I wanted to build the best three high-specification two-stroke road bikes: RD400, RD350LC, and RG500.

Yamaha RD400 Restomod

• What was the design concept and what influenced the build?

It was more the specifications of the bike: most BHP, best brakes, suspension, and carbon wheels. This bike still needed to look like the original from 20 feet away.

RD400 Restomod

• What custom work was done to the bike?

This was a complete rebuild starting with the frame, which needed to be modified to fit the bigger swingarm to take a modern BST carbon rim. Everything on the bike is custom-made to include yokes, swingarm, pipes, rear sets, etc.

RD400 Restomod

• Can you tell us what it’s like to ride this bike?

The bike has 80 bhp — it has a very linear powerband with super torque.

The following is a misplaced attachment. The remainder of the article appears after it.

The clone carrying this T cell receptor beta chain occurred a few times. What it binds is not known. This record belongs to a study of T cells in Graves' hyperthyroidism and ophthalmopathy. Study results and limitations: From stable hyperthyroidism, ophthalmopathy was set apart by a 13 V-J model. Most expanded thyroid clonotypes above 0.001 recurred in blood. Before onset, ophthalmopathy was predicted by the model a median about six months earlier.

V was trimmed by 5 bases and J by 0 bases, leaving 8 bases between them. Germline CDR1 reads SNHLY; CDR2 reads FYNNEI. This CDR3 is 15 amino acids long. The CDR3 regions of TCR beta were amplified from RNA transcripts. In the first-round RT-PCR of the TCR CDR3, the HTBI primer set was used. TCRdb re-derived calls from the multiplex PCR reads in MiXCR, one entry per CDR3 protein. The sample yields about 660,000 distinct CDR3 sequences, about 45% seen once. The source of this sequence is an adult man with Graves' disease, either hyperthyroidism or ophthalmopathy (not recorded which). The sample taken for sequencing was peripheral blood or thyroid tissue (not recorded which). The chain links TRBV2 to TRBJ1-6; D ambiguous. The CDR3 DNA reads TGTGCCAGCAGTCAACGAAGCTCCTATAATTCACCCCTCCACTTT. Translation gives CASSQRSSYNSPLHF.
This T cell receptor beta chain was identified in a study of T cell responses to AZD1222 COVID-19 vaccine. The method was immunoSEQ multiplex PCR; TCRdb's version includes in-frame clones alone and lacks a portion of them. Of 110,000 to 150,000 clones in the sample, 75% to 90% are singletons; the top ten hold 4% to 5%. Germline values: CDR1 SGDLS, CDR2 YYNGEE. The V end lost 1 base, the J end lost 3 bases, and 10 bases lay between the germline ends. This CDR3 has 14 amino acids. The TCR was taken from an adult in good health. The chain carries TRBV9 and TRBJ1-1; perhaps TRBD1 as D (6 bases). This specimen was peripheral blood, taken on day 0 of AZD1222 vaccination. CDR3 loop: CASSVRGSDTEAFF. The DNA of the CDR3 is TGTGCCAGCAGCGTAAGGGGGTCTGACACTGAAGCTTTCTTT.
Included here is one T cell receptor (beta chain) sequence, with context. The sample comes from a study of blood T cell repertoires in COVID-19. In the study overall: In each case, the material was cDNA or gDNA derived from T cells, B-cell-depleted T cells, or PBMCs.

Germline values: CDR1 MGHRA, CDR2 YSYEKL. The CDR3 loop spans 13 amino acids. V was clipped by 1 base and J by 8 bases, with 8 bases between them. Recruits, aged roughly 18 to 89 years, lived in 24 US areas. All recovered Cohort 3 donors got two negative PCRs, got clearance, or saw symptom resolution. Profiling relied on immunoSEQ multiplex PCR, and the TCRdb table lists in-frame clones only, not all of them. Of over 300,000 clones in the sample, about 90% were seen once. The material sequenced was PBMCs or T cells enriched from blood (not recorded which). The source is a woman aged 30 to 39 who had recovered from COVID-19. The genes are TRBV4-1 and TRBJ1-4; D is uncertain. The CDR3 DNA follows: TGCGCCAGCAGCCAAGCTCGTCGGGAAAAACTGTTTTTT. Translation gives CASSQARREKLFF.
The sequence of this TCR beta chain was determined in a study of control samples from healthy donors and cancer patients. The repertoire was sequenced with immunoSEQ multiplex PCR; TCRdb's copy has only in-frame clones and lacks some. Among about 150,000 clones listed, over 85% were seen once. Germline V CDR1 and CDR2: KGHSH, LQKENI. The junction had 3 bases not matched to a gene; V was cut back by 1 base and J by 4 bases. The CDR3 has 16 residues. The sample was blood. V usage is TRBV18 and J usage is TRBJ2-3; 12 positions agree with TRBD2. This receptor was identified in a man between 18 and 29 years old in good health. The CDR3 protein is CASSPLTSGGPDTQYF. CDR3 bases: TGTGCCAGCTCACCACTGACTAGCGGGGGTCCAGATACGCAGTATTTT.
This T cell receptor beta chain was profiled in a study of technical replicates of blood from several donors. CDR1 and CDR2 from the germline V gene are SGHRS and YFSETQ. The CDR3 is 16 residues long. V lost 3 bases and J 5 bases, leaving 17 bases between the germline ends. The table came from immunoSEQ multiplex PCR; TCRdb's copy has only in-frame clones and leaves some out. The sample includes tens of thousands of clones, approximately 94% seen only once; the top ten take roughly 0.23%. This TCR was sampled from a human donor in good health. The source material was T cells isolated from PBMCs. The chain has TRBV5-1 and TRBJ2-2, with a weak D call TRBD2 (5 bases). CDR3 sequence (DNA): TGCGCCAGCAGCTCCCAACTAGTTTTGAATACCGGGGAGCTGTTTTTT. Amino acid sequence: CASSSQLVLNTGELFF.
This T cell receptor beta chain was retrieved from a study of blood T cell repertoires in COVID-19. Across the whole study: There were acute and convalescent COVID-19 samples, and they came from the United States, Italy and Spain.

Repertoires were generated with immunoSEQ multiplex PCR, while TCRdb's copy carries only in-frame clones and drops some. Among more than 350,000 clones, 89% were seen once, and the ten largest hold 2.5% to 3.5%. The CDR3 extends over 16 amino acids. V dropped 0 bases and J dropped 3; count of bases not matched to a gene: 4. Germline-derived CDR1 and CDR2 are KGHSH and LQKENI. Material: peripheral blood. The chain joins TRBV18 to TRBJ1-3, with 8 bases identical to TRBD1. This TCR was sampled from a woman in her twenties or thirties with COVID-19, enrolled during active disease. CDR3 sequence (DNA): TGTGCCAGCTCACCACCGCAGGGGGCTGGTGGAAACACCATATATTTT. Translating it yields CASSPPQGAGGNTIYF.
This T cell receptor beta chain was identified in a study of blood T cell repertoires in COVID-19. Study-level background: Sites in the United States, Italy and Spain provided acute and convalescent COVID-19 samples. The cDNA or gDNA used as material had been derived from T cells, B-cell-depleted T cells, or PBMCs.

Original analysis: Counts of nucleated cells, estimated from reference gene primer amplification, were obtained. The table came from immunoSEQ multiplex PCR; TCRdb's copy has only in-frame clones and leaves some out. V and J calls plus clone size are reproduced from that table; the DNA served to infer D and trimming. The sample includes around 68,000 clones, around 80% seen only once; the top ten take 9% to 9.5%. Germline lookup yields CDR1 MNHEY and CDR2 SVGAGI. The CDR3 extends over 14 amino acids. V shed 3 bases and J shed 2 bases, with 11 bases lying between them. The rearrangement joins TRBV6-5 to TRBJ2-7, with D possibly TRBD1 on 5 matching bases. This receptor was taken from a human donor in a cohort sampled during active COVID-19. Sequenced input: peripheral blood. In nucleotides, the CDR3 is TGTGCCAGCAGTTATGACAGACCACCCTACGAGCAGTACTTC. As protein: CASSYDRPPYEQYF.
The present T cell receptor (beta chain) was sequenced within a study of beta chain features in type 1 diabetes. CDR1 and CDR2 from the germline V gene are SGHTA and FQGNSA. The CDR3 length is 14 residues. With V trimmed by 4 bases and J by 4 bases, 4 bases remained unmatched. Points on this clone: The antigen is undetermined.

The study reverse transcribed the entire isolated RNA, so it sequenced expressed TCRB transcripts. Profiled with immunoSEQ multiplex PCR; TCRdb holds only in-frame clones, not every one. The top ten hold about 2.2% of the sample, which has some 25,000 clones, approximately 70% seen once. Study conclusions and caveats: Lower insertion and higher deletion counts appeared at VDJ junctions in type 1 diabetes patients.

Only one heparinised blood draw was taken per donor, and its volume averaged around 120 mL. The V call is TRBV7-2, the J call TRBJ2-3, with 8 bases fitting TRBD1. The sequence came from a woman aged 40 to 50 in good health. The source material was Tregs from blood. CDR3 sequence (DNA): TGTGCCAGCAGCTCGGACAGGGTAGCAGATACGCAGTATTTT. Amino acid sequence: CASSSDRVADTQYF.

• Was there anything done during this build that you are particularly proud of?

Just having a 400 with carbon wheels is probably the most outstanding part, along with the air brushed paintwork from Padded Cell Race Paints.

RD400 RestomodYamaha RD400 Restomod

Spec Sheet

  • Carburetion: 2 x 35mm Keihin PWK, V Force 4 reed blocks, pod filters
  • Ignition: Ignitech
  • Chassis: Tubular steel cradle, modified/braced by Harris
  • Front Suspension: 43mm Öhlins FG433, Harris yokes
  • Rear Suspension: Harris box-section aluminum swingarm, Öhlins STX36 shocks
  • Front Brake: 2 x 320mm floating Brembo discs, 4-pot calipers
  • Rear brake: 1 x220 mm disc, 2-pot Brembo caliper
  • Wheels: 5-spoke carbon BST
  • Front Tire: 120/770ZR17 Pirelli Super Corsa
  • Rear Tire: 150/60ZR17 Pirelli Super Corsa